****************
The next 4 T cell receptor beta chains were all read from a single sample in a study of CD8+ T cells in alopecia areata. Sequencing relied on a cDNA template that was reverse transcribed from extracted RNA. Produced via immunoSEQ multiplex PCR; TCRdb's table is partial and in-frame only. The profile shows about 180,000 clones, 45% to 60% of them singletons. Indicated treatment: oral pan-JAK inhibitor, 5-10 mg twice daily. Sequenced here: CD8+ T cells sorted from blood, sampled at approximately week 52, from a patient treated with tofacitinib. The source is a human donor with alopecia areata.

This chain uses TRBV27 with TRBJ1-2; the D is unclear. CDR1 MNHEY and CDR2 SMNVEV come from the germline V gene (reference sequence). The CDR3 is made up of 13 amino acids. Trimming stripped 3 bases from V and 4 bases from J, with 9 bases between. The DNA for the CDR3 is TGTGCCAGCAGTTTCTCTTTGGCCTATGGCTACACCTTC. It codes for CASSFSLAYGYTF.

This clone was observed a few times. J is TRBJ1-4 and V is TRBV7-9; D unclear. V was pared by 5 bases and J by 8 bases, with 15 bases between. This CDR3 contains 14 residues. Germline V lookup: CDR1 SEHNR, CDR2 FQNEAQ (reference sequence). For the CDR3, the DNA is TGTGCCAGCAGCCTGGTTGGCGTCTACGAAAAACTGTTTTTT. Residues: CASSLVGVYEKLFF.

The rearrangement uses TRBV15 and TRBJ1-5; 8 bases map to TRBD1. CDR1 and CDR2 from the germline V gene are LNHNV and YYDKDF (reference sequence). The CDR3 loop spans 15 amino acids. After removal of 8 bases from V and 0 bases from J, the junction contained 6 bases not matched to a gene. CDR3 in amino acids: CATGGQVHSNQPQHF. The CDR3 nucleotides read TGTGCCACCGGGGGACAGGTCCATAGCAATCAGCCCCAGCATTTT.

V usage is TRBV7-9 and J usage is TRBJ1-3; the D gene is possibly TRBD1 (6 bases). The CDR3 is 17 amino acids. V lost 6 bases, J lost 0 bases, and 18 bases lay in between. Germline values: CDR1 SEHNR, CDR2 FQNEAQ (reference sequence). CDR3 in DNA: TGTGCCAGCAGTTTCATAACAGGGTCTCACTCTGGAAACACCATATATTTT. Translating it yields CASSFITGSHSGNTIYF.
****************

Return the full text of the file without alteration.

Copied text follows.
The next 4 T cell receptor beta chains were all read from a single sample in a study of CD8+ T cells in alopecia areata. Sequencing relied on a cDNA template that was reverse transcribed from extracted RNA. Produced via immunoSEQ multiplex PCR; TCRdb's table is partial and in-frame only. The profile shows about 180,000 clones, 45% to 60% of them singletons. Indicated treatment: oral pan-JAK inhibitor, 5-10 mg twice daily. Sequenced here: CD8+ T cells sorted from blood, sampled at approximately week 52, from a patient treated with tofacitinib. The source is a human donor with alopecia areata.

This chain uses TRBV27 with TRBJ1-2; the D is unclear. CDR1 MNHEY and CDR2 SMNVEV come from the germline V gene (reference sequence). The CDR3 is made up of 13 amino acids. Trimming stripped 3 bases from V and 4 bases from J, with 9 bases between. The DNA for the CDR3 is TGTGCCAGCAGTTTCTCTTTGGCCTATGGCTACACCTTC. It codes for CASSFSLAYGYTF.

This clone was observed a few times. J is TRBJ1-4 and V is TRBV7-9; D unclear. V was pared by 5 bases and J by 8 bases, with 15 bases between. This CDR3 contains 14 residues. Germline V lookup: CDR1 SEHNR, CDR2 FQNEAQ (reference sequence). For the CDR3, the DNA is TGTGCCAGCAGCCTGGTTGGCGTCTACGAAAAACTGTTTTTT. Residues: CASSLVGVYEKLFF.

The rearrangement uses TRBV15 and TRBJ1-5; 8 bases map to TRBD1. CDR1 and CDR2 from the germline V gene are LNHNV and YYDKDF (reference sequence). The CDR3 loop spans 15 amino acids. After removal of 8 bases from V and 0 bases from J, the junction contained 6 bases not matched to a gene. CDR3 in amino acids: CATGGQVHSNQPQHF. The CDR3 nucleotides read TGTGCCACCGGGGGACAGGTCCATAGCAATCAGCCCCAGCATTTT.

V usage is TRBV7-9 and J usage is TRBJ1-3; the D gene is possibly TRBD1 (6 bases). The CDR3 is 17 amino acids. V lost 6 bases, J lost 0 bases, and 18 bases lay in between. Germline values: CDR1 SEHNR, CDR2 FQNEAQ (reference sequence). CDR3 in DNA: TGTGCCAGCAGTTTCATAACAGGGTCTCACTCTGGAAACACCATATATTTT. Translating it yields CASSFITGSHSGNTIYF.